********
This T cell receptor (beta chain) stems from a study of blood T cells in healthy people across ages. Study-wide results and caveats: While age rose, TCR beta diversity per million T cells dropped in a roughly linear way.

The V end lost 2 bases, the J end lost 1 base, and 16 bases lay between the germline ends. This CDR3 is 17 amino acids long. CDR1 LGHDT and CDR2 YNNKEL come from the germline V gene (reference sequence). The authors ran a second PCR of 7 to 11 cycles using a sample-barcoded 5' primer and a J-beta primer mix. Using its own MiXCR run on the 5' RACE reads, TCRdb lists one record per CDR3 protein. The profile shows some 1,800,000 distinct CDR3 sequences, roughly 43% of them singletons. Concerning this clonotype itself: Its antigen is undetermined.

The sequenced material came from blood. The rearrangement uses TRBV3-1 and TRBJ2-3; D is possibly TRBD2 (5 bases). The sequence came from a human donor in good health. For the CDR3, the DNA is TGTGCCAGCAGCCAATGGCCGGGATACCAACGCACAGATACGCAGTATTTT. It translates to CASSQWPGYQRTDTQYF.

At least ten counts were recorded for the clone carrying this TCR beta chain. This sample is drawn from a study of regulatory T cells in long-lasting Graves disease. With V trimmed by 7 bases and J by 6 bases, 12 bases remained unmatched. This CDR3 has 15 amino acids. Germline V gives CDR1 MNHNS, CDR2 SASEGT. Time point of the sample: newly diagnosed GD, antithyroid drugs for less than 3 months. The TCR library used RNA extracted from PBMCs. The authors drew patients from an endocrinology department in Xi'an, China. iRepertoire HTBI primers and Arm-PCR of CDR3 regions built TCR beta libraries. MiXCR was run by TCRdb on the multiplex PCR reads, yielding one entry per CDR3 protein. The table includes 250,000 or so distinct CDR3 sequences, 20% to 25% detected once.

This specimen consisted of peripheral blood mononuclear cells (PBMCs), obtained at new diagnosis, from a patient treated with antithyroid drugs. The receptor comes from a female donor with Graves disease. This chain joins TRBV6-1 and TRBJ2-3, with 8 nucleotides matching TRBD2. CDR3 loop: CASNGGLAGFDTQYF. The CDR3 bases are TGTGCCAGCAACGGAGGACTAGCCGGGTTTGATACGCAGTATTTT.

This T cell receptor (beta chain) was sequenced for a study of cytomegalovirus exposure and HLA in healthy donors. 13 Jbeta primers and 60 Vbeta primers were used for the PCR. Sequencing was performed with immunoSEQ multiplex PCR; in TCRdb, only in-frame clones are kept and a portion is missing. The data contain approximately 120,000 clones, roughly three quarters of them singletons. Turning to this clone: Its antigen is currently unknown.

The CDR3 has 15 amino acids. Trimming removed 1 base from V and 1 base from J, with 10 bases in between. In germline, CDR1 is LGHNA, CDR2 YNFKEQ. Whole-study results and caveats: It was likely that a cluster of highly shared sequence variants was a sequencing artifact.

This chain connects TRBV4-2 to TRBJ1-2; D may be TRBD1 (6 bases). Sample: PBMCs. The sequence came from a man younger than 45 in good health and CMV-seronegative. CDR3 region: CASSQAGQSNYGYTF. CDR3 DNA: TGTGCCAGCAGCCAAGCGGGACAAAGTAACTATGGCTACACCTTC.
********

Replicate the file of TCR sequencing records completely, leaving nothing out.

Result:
This T cell receptor (beta chain) stems from a study of blood T cells in healthy people across ages. Study-wide results and caveats: While age rose, TCR beta diversity per million T cells dropped in a roughly linear way.

The V end lost 2 bases, the J end lost 1 base, and 16 bases lay between the germline ends. This CDR3 is 17 amino acids long. CDR1 LGHDT and CDR2 YNNKEL come from the germline V gene (reference sequence). The authors ran a second PCR of 7 to 11 cycles using a sample-barcoded 5' primer and a J-beta primer mix. Using its own MiXCR run on the 5' RACE reads, TCRdb lists one record per CDR3 protein. The profile shows some 1,800,000 distinct CDR3 sequences, roughly 43% of them singletons. Concerning this clonotype itself: Its antigen is undetermined.

The sequenced material came from blood. The rearrangement uses TRBV3-1 and TRBJ2-3; D is possibly TRBD2 (5 bases). The sequence came from a human donor in good health. For the CDR3, the DNA is TGTGCCAGCAGCCAATGGCCGGGATACCAACGCACAGATACGCAGTATTTT. It translates to CASSQWPGYQRTDTQYF.

At least ten counts were recorded for the clone carrying this TCR beta chain. This sample is drawn from a study of regulatory T cells in long-lasting Graves disease. With V trimmed by 7 bases and J by 6 bases, 12 bases remained unmatched. This CDR3 has 15 amino acids. Germline V gives CDR1 MNHNS, CDR2 SASEGT. Time point of the sample: newly diagnosed GD, antithyroid drugs for less than 3 months. The TCR library used RNA extracted from PBMCs. The authors drew patients from an endocrinology department in Xi'an, China. iRepertoire HTBI primers and Arm-PCR of CDR3 regions built TCR beta libraries. MiXCR was run by TCRdb on the multiplex PCR reads, yielding one entry per CDR3 protein. The table includes 250,000 or so distinct CDR3 sequences, 20% to 25% detected once.

This specimen consisted of peripheral blood mononuclear cells (PBMCs), obtained at new diagnosis, from a patient treated with antithyroid drugs. The receptor comes from a female donor with Graves disease. This chain joins TRBV6-1 and TRBJ2-3, with 8 nucleotides matching TRBD2. CDR3 loop: CASNGGLAGFDTQYF. The CDR3 bases are TGTGCCAGCAACGGAGGACTAGCCGGGTTTGATACGCAGTATTTT.

This T cell receptor (beta chain) was sequenced for a study of cytomegalovirus exposure and HLA in healthy donors. 13 Jbeta primers and 60 Vbeta primers were used for the PCR. Sequencing was performed with immunoSEQ multiplex PCR; in TCRdb, only in-frame clones are kept and a portion is missing. The data contain approximately 120,000 clones, roughly three quarters of them singletons. Turning to this clone: Its antigen is currently unknown.

The CDR3 has 15 amino acids. Trimming removed 1 base from V and 1 base from J, with 10 bases in between. In germline, CDR1 is LGHNA, CDR2 YNFKEQ. Whole-study results and caveats: It was likely that a cluster of highly shared sequence variants was a sequencing artifact.

This chain connects TRBV4-2 to TRBJ1-2; D may be TRBD1 (6 bases). Sample: PBMCs. The sequence came from a man younger than 45 in good health and CMV-seronegative. CDR3 region: CASSQAGQSNYGYTF. CDR3 DNA: TGTGCCAGCAGCCAAGCGGGACAAAGTAACTATGGCTACACCTTC.